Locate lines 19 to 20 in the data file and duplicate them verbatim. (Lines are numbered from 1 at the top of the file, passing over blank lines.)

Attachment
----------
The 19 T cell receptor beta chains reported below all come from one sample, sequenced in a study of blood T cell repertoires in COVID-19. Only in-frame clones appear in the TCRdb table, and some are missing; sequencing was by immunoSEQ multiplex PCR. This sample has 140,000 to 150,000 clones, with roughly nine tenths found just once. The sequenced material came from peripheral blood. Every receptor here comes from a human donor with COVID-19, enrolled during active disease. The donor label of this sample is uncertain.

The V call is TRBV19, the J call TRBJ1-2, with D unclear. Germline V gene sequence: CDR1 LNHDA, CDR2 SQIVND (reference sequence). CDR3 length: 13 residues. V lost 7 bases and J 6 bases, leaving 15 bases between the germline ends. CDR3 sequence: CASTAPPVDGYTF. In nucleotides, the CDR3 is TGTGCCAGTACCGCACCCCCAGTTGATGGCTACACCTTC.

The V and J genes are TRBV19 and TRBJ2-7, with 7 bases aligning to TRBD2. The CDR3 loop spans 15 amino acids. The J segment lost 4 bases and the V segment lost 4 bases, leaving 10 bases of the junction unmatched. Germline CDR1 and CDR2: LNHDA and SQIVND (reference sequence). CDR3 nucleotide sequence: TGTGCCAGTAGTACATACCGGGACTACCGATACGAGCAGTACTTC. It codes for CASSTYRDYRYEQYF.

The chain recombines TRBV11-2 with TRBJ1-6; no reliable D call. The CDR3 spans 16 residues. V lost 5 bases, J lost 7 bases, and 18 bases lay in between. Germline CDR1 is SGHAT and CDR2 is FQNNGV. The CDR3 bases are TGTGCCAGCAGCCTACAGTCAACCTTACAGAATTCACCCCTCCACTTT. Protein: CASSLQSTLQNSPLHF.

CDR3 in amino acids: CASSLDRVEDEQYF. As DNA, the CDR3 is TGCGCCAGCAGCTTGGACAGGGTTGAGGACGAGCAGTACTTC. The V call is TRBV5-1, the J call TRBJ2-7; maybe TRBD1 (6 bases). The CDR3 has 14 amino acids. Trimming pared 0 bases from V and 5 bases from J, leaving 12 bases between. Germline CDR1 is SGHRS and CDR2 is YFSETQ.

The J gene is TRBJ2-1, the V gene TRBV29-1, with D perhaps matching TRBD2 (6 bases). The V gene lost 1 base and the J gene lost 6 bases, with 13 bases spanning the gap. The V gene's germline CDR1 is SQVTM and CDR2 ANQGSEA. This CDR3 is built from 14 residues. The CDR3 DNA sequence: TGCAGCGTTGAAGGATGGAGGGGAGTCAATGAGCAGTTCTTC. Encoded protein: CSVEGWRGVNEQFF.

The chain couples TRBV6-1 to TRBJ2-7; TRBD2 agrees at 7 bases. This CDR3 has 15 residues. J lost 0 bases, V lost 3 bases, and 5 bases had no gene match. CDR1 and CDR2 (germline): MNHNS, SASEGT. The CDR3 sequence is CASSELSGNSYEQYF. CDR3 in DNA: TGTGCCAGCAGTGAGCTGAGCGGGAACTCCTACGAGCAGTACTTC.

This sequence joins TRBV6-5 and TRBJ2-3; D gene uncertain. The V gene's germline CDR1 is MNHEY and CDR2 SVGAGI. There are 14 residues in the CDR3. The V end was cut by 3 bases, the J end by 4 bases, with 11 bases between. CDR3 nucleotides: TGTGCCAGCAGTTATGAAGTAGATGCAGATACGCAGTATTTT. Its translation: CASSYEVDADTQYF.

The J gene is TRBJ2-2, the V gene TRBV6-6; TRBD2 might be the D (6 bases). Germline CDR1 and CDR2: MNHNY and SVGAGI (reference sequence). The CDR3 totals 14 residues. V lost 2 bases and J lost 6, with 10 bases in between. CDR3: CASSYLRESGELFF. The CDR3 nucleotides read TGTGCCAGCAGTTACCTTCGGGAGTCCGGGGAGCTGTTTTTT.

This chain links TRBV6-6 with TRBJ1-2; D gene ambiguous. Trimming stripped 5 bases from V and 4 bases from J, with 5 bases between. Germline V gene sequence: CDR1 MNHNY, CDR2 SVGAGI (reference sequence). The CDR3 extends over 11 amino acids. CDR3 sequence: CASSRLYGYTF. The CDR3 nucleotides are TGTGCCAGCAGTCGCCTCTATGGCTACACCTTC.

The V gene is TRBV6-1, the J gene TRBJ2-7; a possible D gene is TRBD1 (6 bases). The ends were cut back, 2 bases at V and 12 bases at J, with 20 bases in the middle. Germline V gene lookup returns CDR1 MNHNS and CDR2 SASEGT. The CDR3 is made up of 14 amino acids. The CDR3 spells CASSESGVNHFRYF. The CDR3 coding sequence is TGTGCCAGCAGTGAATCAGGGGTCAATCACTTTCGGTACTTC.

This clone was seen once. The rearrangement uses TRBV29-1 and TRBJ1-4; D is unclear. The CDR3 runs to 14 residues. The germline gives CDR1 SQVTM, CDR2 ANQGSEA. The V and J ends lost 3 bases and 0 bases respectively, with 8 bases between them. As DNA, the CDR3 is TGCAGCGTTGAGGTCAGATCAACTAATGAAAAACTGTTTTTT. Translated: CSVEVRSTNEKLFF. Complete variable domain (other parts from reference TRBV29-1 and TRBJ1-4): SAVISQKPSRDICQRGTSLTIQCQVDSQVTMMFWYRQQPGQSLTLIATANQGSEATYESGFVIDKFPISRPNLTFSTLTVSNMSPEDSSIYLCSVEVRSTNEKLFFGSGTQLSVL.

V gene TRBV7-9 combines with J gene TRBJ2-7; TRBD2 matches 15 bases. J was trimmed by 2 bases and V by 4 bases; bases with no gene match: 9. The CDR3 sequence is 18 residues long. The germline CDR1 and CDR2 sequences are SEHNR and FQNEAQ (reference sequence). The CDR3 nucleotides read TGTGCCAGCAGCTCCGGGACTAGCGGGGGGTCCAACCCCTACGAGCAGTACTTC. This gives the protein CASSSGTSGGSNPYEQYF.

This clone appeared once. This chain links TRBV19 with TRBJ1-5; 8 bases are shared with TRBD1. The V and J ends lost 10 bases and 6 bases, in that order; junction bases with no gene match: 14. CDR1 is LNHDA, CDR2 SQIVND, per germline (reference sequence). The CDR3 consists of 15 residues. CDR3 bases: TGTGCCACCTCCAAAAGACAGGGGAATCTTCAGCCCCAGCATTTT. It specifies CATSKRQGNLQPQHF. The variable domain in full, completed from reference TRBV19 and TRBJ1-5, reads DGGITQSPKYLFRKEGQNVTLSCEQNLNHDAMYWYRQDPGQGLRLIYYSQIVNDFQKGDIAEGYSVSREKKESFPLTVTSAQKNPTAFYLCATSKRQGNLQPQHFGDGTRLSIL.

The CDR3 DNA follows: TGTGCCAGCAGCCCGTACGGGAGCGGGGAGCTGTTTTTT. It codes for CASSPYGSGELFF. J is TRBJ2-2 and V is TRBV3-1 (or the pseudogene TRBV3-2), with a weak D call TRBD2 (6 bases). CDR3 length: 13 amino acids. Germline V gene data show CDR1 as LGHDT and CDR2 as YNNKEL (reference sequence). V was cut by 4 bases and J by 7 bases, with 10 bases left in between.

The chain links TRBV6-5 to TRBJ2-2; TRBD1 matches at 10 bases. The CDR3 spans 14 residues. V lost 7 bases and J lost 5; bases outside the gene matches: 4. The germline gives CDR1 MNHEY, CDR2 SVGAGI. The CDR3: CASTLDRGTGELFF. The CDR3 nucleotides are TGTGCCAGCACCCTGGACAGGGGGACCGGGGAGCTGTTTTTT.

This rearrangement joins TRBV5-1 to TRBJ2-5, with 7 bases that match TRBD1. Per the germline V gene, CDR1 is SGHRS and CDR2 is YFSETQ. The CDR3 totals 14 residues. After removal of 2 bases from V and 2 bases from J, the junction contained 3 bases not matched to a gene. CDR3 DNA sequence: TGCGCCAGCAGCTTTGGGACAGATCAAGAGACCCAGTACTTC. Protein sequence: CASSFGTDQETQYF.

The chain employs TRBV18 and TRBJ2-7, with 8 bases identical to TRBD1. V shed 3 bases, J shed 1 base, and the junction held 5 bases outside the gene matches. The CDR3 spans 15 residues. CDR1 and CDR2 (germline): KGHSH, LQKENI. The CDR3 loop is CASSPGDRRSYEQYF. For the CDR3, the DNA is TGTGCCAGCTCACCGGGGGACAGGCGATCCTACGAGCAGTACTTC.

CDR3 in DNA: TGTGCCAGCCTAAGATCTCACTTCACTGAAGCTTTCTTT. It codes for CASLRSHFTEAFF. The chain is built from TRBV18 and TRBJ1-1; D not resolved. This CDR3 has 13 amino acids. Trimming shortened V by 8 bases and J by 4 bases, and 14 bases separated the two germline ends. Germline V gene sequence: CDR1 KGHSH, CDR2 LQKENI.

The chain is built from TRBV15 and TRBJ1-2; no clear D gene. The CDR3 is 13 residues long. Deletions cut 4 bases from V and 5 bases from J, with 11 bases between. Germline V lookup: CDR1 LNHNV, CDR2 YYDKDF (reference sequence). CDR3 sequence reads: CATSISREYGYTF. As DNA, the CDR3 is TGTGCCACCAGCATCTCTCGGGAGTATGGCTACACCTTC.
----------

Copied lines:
CDR3 in DNA: TGTGCCAGCCTAAGATCTCACTTCACTGAAGCTTTCTTT. It codes for CASLRSHFTEAFF. The chain is built from TRBV18 and TRBJ1-1; D not resolved. This CDR3 has 13 amino acids. Trimming shortened V by 8 bases and J by 4 bases, and 14 bases separated the two germline ends. Germline V gene sequence: CDR1 KGHSH, CDR2 LQKENI.

The chain is built from TRBV15 and TRBJ1-2; no clear D gene. The CDR3 is 13 residues long. Deletions cut 4 bases from V and 5 bases from J, with 11 bases between. Germline V lookup: CDR1 LNHNV, CDR2 YYDKDF (reference sequence). CDR3 sequence reads: CATSISREYGYTF. As DNA, the CDR3 is TGTGCCACCAGCATCTCTCGGGAGTATGGCTACACCTTC.